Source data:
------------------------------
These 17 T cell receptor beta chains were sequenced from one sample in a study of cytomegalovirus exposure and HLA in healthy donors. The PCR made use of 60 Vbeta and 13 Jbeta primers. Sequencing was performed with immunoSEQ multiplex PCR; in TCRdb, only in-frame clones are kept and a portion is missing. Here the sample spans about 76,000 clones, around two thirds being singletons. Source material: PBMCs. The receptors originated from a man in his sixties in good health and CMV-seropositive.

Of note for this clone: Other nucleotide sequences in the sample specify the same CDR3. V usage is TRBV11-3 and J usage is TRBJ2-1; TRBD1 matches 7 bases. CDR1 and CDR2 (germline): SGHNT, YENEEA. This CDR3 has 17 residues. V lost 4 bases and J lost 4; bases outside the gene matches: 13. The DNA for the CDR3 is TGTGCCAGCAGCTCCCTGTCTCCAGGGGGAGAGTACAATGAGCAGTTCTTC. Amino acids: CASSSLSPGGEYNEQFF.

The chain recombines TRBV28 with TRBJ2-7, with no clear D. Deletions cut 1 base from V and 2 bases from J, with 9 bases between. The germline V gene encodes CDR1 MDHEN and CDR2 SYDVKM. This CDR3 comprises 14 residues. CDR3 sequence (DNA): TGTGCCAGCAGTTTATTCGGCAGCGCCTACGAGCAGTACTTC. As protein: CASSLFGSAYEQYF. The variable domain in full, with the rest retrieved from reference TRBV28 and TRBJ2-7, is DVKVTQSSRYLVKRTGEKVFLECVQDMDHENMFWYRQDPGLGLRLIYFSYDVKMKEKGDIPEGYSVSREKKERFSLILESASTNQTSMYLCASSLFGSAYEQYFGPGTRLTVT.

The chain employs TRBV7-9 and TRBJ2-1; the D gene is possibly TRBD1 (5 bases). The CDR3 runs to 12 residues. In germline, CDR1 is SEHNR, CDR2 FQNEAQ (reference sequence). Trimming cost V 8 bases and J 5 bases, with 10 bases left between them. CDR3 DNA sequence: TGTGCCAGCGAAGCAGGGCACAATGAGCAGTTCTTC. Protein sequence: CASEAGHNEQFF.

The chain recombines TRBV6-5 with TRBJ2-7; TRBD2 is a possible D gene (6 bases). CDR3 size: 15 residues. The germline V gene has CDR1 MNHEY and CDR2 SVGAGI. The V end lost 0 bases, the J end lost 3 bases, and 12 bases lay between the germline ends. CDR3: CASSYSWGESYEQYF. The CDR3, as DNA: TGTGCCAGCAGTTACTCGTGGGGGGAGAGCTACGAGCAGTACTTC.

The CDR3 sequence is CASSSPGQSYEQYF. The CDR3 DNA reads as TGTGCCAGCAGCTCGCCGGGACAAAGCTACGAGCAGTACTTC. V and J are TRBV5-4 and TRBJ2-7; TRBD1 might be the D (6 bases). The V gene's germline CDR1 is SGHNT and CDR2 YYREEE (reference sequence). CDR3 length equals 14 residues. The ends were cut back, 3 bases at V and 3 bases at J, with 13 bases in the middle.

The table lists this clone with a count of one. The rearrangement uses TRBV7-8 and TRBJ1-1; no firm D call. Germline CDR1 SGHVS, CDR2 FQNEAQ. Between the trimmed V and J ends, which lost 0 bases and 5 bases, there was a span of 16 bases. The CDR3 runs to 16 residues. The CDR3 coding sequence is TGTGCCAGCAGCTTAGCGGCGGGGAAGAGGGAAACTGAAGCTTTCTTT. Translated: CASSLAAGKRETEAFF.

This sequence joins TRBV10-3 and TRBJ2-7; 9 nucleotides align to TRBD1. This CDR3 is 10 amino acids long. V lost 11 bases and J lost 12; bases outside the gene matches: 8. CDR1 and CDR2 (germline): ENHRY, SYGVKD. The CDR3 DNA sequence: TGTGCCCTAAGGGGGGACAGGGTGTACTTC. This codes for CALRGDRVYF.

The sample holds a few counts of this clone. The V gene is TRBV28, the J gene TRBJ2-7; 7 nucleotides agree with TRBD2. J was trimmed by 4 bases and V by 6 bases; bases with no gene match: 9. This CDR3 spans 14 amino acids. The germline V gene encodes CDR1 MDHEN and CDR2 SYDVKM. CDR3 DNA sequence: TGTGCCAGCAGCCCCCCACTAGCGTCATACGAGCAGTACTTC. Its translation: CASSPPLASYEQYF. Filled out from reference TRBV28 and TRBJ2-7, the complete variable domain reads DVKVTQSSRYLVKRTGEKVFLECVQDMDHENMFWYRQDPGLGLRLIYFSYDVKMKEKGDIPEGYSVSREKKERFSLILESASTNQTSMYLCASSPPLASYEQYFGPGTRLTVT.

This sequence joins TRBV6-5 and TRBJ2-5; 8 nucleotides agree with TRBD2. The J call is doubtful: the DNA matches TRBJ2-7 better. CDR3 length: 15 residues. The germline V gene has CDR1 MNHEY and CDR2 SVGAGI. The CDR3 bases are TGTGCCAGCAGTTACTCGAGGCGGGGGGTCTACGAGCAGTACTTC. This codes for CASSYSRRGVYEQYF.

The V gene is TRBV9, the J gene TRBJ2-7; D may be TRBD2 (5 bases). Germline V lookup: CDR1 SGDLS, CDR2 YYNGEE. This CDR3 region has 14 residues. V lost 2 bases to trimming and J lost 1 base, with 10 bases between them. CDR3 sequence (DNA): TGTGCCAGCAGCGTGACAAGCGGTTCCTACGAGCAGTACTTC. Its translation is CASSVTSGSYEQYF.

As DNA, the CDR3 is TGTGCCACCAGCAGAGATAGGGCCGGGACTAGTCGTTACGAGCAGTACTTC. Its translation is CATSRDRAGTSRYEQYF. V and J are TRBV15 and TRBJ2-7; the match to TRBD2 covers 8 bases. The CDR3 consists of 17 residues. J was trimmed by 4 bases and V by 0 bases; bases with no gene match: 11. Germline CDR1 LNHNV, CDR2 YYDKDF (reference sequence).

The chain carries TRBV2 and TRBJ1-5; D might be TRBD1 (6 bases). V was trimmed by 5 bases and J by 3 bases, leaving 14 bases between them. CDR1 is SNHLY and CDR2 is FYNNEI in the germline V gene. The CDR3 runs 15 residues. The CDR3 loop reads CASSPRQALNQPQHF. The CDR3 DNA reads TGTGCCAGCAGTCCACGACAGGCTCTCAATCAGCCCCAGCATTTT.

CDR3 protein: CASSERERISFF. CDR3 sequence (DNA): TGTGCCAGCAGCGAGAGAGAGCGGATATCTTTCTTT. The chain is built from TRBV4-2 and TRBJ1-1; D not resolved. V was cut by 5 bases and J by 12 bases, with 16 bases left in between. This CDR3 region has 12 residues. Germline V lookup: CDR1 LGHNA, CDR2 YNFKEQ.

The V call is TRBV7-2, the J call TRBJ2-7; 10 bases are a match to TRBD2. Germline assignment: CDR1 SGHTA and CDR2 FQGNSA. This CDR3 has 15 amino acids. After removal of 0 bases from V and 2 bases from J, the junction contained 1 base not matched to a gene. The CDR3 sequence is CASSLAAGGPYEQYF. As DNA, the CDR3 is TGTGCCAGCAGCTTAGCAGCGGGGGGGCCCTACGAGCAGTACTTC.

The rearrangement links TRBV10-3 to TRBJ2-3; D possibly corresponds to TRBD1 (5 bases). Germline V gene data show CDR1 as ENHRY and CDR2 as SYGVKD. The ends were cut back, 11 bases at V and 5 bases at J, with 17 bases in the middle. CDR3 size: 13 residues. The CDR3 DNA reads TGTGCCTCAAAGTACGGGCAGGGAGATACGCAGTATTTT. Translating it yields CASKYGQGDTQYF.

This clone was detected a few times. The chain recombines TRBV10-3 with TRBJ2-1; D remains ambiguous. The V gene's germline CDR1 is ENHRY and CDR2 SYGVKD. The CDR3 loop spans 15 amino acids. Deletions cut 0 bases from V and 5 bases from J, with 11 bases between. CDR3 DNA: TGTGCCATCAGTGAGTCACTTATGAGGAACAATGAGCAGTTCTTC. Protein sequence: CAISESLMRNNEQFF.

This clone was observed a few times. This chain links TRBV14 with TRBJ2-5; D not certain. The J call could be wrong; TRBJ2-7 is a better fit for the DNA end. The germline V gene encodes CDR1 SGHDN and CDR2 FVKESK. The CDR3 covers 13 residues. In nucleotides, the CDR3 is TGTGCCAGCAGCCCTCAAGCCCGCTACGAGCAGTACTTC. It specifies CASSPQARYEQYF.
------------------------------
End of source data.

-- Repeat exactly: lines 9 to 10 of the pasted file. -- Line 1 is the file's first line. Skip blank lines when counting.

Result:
The sample holds a few counts of this clone. The V gene is TRBV28, the J gene TRBJ2-7; 7 nucleotides agree with TRBD2. J was trimmed by 4 bases and V by 6 bases; bases with no gene match: 9. This CDR3 spans 14 amino acids. The germline V gene encodes CDR1 MDHEN and CDR2 SYDVKM. CDR3 DNA sequence: TGTGCCAGCAGCCCCCCACTAGCGTCATACGAGCAGTACTTC. Its translation: CASSPPLASYEQYF. Filled out from reference TRBV28 and TRBJ2-7, the complete variable domain reads DVKVTQSSRYLVKRTGEKVFLECVQDMDHENMFWYRQDPGLGLRLIYFSYDVKMKEKGDIPEGYSVSREKKERFSLILESASTNQTSMYLCASSPPLASYEQYFGPGTRLTVT.

This sequence joins TRBV6-5 and TRBJ2-5; 8 nucleotides agree with TRBD2. The J call is doubtful: the DNA matches TRBJ2-7 better. CDR3 length: 15 residues. The germline V gene has CDR1 MNHEY and CDR2 SVGAGI. The CDR3 bases are TGTGCCAGCAGTTACTCGAGGCGGGGGGTCTACGAGCAGTACTTC. This codes for CASSYSRRGVYEQYF.